Alstonia scholaris is an evergreen small tree that grows up to 40 m tall and is glabrous. The bark is greyish; branchlets are copiously lenticellate.The upperside of the leaves are glossy, while the underside is greyish. Leaves occur in whorls of 3-10; petioles are 1–3 cm; the leathery leaves are narrowly obovate to very narrowly spathulate, base cuneate, apex usually rounded; lateral veins occur in 25-50 pairs, at 80-90° to midvein. Cymes are dense and pubescent; peduncle is 4–7 cm long. Pedicels are usually as long as or shorter than calyx. The corolla is white and tube-like, 6–10 mm; lobes are broadly ovate or broadly obovate, 2-4.5 mm, overlapping to the left. The ovaries are distinct and pubescent. The follicles are distinct and linear.

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Flowers bloom in the month October. The flowers are very fragrant similar to the flower of Cestrum nocturnum.

Seeds of A. scholaris are oblong, with ciliated margins, and ends with tufts of hairs 1.5–2 cm. The bark is almost odourless and very bitter, with abundant bitter and milky sap.

Medicinal Uses:
Alstonia or devil tree or Saptaparni is genus of evergreen trees or shrubs with white funnel-shaped flowers and milky sap. In India the bark of Alstonia scholaris is used solely for medicinal purposes, ranging from Malaria and epilepsy to skin conditions and asthma.

There are 43 species of alstonia trees.  The bark of the tree is used medicinally in the Pacific Rim and India.

In Ayurveda it is used as a bitter and as an astringent herb for treating skin disorders, malarial fever, urticaria, chronic dysentery, diarrhea, in snake bite and for upper purification process of Panchakarma . The Milky juice of the tree is applied to ulcers.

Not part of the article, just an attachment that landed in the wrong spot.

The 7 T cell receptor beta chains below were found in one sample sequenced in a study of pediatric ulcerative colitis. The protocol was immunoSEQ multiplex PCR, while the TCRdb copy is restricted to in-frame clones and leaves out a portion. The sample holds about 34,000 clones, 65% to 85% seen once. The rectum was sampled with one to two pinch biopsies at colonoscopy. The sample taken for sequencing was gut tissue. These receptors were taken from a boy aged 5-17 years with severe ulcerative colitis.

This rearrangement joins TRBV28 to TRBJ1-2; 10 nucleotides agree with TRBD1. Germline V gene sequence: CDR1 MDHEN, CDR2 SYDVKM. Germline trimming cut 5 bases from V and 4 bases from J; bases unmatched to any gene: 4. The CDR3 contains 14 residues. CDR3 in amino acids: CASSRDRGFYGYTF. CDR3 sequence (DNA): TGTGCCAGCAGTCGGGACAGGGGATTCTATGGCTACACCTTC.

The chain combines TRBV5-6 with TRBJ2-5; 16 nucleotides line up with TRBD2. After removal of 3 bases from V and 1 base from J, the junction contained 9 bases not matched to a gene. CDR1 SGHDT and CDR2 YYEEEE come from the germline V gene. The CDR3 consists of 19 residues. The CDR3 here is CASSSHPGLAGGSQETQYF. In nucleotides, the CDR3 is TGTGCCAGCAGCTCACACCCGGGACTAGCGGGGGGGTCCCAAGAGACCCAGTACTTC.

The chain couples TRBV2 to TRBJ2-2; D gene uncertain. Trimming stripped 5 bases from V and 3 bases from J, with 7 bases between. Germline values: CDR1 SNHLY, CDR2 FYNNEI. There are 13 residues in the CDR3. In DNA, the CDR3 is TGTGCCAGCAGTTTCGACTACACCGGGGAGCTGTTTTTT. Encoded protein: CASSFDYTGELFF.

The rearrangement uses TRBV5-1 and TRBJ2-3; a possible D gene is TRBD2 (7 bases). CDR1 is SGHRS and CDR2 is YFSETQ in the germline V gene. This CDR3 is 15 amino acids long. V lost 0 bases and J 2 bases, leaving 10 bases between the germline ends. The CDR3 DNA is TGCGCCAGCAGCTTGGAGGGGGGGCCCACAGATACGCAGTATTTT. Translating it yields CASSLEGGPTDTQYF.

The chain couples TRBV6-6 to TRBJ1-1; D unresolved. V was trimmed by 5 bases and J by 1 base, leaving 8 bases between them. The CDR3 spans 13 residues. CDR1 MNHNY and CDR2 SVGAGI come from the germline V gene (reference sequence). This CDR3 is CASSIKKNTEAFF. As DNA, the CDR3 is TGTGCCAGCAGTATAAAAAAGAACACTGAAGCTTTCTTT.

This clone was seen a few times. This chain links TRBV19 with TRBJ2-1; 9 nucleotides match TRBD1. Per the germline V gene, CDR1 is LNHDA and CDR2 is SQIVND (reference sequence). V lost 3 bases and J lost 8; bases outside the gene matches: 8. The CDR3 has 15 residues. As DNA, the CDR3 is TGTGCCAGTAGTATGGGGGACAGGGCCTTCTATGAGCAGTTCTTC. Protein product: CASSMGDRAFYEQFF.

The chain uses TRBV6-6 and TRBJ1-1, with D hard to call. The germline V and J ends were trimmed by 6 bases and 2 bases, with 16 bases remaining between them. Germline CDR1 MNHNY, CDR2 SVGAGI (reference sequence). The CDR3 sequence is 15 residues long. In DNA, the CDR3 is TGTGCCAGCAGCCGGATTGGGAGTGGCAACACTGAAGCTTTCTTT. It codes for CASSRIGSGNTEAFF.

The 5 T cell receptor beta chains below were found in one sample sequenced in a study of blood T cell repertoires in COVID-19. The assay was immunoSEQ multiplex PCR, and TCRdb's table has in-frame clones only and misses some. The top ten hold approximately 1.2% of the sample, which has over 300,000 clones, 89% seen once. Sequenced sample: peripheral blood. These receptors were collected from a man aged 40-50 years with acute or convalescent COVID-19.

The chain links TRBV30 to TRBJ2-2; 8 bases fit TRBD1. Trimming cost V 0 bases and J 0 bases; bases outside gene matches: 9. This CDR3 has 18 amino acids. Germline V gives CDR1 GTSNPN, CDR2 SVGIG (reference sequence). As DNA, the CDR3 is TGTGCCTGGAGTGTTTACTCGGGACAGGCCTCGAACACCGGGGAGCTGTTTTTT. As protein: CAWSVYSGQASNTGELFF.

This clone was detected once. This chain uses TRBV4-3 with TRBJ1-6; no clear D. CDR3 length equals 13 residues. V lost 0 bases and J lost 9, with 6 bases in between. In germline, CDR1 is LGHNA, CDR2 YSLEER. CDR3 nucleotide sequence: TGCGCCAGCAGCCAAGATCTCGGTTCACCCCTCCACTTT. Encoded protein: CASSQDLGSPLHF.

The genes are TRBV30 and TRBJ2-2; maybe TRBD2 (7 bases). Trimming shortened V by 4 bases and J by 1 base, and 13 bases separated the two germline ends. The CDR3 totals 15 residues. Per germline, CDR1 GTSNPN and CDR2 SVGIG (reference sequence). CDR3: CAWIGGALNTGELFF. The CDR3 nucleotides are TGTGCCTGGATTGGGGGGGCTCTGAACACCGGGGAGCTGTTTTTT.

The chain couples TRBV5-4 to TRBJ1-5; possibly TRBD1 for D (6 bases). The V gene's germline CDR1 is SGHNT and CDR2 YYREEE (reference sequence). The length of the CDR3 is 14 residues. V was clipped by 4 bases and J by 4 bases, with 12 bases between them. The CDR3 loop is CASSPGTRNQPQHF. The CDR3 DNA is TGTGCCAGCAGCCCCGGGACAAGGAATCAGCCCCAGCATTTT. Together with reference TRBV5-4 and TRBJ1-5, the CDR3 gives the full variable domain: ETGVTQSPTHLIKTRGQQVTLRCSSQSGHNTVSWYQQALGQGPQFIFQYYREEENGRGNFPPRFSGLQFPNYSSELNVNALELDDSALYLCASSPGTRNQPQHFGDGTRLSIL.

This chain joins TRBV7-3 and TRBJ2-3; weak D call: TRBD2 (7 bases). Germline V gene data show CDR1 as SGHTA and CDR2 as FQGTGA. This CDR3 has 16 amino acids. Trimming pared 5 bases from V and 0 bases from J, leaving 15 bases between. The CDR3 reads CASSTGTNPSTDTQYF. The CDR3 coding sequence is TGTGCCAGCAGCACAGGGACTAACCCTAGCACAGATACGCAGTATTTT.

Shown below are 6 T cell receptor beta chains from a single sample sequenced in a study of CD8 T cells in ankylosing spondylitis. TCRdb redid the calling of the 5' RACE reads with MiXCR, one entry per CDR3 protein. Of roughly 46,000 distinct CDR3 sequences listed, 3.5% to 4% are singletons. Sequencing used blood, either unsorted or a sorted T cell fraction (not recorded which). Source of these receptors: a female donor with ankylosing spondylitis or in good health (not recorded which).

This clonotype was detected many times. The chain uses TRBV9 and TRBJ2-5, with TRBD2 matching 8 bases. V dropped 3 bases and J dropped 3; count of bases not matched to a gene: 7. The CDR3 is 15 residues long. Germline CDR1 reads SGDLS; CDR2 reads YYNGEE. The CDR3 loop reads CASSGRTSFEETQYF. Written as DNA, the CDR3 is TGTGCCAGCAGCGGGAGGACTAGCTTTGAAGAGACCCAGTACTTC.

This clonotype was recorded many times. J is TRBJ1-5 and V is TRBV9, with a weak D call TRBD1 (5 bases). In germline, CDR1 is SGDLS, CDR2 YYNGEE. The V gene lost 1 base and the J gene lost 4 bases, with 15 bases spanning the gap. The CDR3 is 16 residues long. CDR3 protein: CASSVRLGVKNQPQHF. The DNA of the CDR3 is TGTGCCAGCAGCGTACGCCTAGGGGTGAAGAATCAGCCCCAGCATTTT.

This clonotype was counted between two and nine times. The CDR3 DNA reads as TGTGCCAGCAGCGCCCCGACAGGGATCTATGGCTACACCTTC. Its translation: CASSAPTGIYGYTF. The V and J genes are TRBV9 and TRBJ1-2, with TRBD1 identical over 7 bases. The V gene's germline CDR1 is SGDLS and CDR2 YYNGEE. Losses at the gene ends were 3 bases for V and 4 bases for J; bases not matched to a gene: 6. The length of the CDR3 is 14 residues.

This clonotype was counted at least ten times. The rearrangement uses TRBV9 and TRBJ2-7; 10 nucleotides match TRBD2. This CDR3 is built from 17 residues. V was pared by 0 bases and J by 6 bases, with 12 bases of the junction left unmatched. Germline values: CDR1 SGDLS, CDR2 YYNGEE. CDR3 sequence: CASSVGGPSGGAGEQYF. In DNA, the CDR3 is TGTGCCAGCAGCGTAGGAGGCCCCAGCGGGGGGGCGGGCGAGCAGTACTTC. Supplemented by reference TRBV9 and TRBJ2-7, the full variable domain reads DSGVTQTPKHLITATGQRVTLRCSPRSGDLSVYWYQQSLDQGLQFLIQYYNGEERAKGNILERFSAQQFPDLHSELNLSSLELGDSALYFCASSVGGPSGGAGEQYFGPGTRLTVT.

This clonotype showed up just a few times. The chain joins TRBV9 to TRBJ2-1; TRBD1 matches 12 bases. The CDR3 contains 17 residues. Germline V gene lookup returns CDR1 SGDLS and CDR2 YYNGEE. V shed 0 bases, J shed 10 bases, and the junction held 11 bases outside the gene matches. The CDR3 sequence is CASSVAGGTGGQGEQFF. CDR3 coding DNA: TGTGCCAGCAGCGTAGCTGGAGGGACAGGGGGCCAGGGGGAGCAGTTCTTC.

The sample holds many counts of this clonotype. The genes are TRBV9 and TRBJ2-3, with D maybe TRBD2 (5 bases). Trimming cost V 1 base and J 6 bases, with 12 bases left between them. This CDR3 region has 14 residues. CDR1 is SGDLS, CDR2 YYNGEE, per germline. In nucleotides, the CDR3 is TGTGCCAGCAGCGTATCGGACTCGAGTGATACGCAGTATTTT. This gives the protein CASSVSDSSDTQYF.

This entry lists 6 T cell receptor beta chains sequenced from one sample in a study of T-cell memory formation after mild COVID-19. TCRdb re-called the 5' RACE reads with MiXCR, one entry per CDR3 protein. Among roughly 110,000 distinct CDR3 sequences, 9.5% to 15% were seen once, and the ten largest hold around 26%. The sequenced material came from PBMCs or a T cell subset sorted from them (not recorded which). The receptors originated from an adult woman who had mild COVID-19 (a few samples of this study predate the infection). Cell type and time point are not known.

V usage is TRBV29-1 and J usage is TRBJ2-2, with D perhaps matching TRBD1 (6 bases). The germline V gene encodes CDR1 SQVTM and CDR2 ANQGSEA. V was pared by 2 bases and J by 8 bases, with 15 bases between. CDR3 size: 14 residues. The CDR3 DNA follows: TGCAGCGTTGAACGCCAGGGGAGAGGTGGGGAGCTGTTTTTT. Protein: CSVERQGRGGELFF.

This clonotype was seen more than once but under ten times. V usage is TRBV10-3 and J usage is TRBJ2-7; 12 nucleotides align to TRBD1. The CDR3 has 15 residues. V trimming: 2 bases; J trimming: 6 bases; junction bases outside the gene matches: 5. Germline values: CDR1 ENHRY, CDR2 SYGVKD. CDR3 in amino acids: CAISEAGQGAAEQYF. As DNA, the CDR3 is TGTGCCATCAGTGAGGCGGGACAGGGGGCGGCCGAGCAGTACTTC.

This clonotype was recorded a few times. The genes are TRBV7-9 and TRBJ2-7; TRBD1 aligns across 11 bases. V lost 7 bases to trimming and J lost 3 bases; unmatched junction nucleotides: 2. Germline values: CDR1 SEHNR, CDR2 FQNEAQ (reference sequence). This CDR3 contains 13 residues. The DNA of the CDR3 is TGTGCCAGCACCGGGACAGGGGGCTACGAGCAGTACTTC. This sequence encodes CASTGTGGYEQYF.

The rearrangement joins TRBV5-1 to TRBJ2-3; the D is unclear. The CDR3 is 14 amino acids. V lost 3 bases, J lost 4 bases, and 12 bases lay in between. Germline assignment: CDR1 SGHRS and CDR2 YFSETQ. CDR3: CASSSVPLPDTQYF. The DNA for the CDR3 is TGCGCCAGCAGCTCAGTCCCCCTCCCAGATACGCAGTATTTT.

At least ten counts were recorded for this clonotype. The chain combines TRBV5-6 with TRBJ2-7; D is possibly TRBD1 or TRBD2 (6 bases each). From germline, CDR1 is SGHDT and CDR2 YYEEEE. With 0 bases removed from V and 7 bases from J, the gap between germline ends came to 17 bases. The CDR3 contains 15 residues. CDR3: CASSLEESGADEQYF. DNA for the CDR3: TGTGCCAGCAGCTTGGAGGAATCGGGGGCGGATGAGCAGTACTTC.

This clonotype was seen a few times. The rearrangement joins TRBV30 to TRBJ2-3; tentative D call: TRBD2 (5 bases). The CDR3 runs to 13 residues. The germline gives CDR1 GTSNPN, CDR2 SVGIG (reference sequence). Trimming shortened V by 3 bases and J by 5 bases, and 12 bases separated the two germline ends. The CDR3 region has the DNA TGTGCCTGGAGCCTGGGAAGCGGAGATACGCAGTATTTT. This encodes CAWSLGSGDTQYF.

The bark contains the alkaloids ditamine, echitenine and echitamine and used to serve as an alternative to quinine. At one time, a decoction of the bark was used to treat diarrhoea and malaria, as a tonic, febrifuge, emmenagogue, anticholeric and vulnerary. A decoction of the leaves were used for beriberi. Ayurveda recommends A. scholaris for bowel complaints. In Sri Lanka its light wood is used for coffins. In Borneo the wood close to the root is very light and of white colour, and is used for net floats, household utensils, trenchers, corks, etc. Extracts prepared from the plant has been reported to possess cytotoxic activity. The active compounds include alkaloids, flavonoids etc. These are present in all parts of the plant. An ethanol extract of the bark of Alstonia scholaris enhanced the anticancer activity of berberine in the Ehrlich ascites carcinoma-bearing mice. This extract also showed cytotoxic activity to HeLa cells. It contains echitamine and loganin as major compounds and could potentially be used as an anti-irritation agent.